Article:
Debt Management – Pros & Cons

This article takes a look at the pros and cons of debt management in terms of three topics close to any borrower’s heart: saving money, reducing stress levels and protecting credit rating.

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Topic #1: Saving money

Pros: Monthly payments lowered. Interest frozen. Charges waived. The better their relationship with creditors, the better a debt management company’s chances of successfully negotiating for one or more of these concessions. This can save the client a considerable amount of money – not just every month, but potentially over the course of the debt management plan as well.

Cons: Lowering monthly payments means debts take longer to pay back. If interest hasn’t been frozen, they’ll also accumulate interest for longer, adding to the long-term cost. Plus, there’s no guarantee creditors will agree to any concessions, or that they’ll save the client more in the long run than the debt management company charges in fees. And since a debt management plan is an informal agreement, they’re free to change their minds.

Topic #2: Reducing stress levels

Pros: Some people don’t have the time to deal with complicated finances, or don’t feel confident about doing so. For them, it’s a huge relief to hand their debts over to someone else, who might handle everything from letters and phone calls to negotiations and payment distribution. And some people admit they’re no good at juggling numbers and negotiating deals, so it makes sense to let a professional talk to creditors and propose a repayment plan that leaves them enough money for essential bills and other expenses.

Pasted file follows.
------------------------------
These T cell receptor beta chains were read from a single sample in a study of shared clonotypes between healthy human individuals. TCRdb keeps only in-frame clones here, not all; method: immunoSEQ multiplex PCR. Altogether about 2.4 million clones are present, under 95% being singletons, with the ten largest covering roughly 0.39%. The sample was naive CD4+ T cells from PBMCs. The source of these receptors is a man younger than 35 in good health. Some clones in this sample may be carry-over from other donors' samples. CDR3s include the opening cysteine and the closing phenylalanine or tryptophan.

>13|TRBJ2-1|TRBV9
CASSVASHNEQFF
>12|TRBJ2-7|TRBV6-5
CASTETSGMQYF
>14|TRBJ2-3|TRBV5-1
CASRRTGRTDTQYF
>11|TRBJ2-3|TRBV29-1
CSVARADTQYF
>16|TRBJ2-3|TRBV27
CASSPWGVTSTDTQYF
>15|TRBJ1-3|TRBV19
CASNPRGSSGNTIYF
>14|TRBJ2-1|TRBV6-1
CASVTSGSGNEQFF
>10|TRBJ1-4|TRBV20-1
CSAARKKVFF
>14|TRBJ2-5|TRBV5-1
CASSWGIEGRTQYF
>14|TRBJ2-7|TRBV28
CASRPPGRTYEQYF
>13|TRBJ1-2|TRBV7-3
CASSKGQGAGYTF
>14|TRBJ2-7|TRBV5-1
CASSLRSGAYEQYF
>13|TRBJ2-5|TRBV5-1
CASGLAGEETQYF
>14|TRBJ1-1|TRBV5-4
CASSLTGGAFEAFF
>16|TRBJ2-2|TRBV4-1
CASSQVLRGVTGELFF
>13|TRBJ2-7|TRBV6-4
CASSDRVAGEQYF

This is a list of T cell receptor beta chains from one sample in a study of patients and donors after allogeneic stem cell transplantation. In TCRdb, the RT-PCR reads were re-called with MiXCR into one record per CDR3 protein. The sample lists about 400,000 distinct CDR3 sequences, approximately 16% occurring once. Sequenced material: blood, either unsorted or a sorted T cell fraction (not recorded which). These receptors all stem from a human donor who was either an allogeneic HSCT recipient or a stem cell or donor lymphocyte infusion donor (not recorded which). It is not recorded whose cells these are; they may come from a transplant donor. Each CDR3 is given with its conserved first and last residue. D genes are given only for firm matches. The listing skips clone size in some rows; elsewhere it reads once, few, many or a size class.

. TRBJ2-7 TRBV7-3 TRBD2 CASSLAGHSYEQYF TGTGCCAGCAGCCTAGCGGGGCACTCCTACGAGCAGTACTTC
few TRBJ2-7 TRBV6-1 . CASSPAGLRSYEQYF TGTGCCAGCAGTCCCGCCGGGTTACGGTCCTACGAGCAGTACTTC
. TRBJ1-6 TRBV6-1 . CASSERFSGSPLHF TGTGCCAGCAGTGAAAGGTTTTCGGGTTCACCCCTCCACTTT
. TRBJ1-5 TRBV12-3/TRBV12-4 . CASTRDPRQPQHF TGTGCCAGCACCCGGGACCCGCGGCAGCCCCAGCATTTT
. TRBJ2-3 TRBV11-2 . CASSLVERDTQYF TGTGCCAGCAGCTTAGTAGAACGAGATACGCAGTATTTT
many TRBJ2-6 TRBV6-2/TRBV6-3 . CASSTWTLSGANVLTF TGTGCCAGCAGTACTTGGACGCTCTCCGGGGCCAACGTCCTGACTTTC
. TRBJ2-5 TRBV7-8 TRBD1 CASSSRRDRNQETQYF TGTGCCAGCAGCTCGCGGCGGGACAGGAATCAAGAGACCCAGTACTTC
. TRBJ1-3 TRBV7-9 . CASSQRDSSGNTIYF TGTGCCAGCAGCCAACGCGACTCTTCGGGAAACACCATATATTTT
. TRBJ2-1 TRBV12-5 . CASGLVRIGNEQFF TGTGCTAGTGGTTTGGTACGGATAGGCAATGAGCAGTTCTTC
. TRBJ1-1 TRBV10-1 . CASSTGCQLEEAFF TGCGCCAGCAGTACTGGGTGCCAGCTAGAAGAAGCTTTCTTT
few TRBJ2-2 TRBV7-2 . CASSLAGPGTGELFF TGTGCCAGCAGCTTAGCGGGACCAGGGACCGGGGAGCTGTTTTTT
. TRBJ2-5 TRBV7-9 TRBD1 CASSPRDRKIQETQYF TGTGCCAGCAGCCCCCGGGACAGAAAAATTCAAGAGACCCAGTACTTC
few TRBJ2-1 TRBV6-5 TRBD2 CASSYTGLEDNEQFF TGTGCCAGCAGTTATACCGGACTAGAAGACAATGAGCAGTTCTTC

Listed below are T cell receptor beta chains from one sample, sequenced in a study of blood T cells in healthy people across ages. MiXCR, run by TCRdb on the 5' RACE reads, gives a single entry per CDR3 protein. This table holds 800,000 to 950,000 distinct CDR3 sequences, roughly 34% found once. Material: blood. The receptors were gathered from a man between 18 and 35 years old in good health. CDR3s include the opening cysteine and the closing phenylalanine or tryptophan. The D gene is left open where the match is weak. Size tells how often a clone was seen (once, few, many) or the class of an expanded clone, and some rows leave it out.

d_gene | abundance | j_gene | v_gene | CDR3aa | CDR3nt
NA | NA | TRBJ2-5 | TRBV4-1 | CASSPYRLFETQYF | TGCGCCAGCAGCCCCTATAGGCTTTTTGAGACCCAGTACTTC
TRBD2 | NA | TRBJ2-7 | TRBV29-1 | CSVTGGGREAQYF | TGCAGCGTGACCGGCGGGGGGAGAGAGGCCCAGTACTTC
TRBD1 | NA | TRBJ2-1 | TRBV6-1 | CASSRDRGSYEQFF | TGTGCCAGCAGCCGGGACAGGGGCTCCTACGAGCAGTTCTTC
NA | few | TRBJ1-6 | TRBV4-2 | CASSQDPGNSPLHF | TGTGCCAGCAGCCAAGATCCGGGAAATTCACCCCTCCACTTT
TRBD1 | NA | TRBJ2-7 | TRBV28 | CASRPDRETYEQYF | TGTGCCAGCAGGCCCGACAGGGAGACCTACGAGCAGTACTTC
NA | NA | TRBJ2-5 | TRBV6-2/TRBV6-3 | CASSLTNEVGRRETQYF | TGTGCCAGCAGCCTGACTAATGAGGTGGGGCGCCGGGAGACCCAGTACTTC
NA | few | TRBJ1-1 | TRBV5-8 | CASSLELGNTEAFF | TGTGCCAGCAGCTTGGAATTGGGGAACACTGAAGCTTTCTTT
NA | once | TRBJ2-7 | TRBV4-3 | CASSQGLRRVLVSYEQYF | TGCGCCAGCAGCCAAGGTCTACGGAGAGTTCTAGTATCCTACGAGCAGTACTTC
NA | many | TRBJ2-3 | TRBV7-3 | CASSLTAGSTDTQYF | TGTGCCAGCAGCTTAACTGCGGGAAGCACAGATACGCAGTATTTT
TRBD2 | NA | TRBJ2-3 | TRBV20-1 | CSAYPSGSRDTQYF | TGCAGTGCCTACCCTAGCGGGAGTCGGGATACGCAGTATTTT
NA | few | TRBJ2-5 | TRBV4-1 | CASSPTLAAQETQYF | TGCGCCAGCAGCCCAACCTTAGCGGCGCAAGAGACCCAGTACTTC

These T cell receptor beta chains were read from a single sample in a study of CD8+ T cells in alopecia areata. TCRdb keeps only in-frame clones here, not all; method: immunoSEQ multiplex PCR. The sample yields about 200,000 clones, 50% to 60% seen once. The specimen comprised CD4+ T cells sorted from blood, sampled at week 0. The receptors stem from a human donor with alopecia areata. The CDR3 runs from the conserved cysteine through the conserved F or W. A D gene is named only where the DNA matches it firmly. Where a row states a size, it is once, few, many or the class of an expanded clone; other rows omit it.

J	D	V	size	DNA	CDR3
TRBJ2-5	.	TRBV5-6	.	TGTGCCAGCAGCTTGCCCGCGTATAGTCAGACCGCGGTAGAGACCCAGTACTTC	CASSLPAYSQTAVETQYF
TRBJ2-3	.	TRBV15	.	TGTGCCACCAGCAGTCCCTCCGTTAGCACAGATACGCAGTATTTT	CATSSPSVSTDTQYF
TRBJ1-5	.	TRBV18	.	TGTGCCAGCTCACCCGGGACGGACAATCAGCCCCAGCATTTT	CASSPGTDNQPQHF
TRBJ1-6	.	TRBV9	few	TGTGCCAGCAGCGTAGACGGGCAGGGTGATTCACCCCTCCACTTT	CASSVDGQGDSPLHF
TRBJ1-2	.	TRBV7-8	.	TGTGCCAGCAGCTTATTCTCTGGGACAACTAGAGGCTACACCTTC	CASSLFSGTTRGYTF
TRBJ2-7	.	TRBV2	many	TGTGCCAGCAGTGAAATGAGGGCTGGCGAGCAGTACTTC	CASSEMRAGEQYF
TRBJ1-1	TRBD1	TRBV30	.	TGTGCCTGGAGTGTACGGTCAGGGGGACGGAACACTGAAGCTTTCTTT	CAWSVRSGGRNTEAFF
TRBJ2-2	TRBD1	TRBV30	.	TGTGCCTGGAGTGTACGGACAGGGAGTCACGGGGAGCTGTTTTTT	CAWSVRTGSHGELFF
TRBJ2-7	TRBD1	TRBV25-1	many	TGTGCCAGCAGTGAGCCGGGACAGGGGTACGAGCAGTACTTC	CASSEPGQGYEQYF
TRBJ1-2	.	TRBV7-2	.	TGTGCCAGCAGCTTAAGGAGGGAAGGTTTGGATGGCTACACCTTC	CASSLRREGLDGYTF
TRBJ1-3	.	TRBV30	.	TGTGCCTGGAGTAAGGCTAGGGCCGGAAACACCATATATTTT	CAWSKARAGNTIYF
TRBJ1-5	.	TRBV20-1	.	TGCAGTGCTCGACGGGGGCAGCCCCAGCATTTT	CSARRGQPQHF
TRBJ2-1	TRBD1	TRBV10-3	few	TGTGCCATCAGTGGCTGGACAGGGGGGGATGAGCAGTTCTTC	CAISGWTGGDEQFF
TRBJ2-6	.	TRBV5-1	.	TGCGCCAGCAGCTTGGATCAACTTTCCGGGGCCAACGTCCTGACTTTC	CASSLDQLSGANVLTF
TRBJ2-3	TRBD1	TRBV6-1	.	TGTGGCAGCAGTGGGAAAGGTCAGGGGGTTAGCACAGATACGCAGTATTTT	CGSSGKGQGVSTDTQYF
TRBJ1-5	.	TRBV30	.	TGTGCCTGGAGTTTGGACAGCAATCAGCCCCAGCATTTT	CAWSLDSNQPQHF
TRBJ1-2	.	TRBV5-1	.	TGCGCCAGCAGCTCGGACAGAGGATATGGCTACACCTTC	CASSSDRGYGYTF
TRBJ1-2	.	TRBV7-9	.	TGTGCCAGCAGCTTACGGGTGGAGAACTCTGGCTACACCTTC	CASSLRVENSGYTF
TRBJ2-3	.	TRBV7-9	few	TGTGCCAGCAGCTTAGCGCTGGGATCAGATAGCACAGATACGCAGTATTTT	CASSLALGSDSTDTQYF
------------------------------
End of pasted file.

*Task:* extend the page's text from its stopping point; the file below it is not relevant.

Cons: Not everyone feels like this. Many people would rather keep their finger on the pulse personally, so the thought of adding an intermediary just adds more complexity to an already-complicated matter. In short, they feel less stressed when they know they’re handling it themselves.

Topic #3: Protecting credit rating

Pros: By making new arrangements with creditors, a debt management company can minimize the impact of debt on someone’s credit rating, keeping debt problems from escalating into CCJs (County Court Judgments) or even bankruptcy. Plus, even though debt management addresses unsecured debts, it frees up money for secured debts such as mortgage payments, so people can avoid getting into arrears – or even being evicted.

Cons: When they agree to reduced payment terms, creditors may register a default (if they haven’t done so already) and this will appear on the borrower’s credit report, potentially making it harder and more expensive to get credit.

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Debt management isn’t for everyone. Some people don’t like the idea of delegating their financial affairs like this.

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